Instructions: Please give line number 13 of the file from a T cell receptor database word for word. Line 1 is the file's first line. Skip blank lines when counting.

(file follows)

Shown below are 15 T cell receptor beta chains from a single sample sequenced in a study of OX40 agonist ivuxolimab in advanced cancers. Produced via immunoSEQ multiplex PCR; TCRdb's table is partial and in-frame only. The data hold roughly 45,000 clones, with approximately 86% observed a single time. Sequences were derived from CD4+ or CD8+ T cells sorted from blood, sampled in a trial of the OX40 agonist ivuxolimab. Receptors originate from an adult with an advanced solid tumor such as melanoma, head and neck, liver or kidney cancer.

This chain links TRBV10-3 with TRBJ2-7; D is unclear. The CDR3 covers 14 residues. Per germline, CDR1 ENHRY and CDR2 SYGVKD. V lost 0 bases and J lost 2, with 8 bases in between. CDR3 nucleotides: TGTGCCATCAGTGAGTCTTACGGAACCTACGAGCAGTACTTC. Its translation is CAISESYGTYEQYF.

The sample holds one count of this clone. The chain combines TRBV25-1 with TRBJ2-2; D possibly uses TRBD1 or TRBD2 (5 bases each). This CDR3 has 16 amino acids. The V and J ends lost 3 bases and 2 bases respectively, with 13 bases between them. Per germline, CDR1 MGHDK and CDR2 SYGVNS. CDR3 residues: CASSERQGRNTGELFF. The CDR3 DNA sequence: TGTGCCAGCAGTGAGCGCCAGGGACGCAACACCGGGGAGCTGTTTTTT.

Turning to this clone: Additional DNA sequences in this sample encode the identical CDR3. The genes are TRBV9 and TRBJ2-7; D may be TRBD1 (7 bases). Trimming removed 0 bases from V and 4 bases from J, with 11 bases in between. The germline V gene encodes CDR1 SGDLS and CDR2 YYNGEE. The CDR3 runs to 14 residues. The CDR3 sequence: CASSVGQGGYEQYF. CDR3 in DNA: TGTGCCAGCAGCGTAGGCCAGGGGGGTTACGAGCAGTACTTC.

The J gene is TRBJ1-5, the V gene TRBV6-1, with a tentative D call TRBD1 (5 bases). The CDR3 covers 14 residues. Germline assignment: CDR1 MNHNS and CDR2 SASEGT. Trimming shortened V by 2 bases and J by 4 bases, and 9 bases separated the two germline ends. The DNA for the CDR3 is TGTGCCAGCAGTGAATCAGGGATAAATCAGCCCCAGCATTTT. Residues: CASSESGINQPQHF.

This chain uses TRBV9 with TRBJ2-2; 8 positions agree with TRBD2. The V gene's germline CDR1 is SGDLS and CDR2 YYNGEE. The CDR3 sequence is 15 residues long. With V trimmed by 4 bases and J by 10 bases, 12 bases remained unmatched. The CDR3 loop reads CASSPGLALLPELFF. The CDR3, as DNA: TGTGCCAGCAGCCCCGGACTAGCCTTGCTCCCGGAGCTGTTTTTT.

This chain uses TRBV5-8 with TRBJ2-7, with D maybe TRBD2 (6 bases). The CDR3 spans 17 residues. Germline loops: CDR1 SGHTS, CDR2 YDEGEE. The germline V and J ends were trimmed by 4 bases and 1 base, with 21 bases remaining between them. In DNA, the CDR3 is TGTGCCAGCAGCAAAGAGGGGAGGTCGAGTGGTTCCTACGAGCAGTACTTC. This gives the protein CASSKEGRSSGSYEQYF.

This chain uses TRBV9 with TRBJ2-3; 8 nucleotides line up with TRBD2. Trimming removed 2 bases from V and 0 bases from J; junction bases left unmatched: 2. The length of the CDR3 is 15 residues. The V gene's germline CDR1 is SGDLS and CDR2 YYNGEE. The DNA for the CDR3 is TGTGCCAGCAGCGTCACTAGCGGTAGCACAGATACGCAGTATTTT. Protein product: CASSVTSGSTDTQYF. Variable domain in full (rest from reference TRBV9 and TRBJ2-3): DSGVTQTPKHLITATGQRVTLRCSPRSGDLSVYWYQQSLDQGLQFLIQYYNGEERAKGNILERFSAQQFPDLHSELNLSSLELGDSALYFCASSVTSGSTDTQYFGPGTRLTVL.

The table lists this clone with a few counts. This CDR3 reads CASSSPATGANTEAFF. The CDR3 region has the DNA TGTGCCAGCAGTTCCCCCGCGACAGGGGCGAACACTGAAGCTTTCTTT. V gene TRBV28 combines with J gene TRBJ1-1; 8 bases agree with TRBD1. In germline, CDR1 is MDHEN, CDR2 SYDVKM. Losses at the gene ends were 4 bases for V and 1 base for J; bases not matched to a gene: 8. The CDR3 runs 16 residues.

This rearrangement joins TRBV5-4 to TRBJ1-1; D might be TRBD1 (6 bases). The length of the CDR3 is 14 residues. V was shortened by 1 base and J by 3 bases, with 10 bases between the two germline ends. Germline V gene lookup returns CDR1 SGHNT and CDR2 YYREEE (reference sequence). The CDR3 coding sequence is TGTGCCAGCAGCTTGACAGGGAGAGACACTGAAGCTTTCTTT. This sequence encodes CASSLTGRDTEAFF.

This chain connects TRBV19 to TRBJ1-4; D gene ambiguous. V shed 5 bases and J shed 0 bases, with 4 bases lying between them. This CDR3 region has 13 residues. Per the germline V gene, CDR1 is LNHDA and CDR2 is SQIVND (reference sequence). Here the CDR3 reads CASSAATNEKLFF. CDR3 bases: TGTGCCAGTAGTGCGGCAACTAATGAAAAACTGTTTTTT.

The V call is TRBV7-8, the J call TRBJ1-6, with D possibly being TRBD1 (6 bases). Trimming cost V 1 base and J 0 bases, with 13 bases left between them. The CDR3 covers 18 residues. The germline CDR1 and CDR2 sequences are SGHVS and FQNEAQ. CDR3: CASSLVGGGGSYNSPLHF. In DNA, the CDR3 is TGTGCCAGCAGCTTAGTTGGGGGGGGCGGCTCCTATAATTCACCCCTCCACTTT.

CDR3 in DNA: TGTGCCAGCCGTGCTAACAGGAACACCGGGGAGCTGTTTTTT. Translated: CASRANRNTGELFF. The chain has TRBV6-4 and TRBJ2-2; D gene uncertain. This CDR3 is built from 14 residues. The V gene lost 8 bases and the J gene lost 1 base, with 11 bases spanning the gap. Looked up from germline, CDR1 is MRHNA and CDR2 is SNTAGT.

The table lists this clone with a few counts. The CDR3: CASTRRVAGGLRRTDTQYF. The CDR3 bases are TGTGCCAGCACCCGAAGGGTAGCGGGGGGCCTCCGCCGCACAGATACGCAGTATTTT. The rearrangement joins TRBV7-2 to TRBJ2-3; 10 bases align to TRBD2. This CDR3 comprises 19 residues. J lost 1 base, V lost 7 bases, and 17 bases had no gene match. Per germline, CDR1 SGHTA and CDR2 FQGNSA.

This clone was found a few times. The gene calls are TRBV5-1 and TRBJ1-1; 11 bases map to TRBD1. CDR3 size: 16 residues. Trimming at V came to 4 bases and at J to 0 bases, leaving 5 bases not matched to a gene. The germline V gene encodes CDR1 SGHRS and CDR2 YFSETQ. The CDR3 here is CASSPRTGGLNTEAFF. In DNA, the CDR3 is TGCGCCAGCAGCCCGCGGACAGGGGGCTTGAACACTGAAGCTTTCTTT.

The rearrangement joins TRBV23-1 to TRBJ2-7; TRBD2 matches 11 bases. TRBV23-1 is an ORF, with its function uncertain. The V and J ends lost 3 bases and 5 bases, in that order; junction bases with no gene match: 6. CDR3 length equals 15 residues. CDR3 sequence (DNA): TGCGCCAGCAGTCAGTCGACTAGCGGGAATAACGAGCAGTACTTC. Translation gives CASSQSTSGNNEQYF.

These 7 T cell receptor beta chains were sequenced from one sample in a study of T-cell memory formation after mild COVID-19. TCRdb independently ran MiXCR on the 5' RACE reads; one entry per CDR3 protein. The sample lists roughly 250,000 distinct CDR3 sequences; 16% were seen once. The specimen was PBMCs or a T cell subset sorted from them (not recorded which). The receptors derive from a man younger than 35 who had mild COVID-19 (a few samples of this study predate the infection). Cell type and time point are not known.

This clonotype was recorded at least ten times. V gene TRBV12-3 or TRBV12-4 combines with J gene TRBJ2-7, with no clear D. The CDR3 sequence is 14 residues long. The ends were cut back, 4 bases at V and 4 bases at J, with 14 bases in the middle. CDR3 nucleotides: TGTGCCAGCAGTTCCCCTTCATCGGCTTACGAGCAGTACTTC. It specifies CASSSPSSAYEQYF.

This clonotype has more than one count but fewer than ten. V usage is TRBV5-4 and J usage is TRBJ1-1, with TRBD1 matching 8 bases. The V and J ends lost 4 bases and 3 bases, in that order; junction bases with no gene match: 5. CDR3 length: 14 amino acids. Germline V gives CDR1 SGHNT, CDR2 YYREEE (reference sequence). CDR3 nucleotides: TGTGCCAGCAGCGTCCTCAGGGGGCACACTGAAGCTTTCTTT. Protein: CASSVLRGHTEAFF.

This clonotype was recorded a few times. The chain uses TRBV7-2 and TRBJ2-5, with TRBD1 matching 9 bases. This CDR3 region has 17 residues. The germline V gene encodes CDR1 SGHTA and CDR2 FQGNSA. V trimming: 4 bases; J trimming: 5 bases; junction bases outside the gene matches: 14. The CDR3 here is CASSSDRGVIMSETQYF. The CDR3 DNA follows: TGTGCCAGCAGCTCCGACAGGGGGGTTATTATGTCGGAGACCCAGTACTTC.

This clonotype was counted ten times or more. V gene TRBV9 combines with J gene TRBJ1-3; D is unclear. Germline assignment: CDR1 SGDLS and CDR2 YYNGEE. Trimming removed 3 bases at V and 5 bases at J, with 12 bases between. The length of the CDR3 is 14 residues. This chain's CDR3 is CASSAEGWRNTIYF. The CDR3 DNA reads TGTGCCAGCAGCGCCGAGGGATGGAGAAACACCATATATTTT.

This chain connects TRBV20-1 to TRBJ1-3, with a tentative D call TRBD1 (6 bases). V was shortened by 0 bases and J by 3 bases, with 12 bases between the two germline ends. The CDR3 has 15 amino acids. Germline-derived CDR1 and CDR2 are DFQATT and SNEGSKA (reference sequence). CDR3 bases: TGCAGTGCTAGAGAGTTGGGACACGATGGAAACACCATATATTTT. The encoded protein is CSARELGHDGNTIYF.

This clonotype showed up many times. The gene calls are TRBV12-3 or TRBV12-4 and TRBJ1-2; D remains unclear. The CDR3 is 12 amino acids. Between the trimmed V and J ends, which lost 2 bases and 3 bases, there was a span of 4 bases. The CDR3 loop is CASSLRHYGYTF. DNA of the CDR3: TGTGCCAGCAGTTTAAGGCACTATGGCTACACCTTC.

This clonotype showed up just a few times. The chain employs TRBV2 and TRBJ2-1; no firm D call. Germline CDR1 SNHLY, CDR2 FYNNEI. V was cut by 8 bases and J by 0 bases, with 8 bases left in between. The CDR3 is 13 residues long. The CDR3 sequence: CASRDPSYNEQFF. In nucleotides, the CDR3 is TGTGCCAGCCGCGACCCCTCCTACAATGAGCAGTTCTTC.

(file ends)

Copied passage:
CDR3 in DNA: TGTGCCAGCCGTGCTAACAGGAACACCGGGGAGCTGTTTTTT. Translated: CASRANRNTGELFF. The chain has TRBV6-4 and TRBJ2-2; D gene uncertain. This CDR3 is built from 14 residues. The V gene lost 8 bases and the J gene lost 1 base, with 11 bases spanning the gap. Looked up from germline, CDR1 is MRHNA and CDR2 is SNTAGT.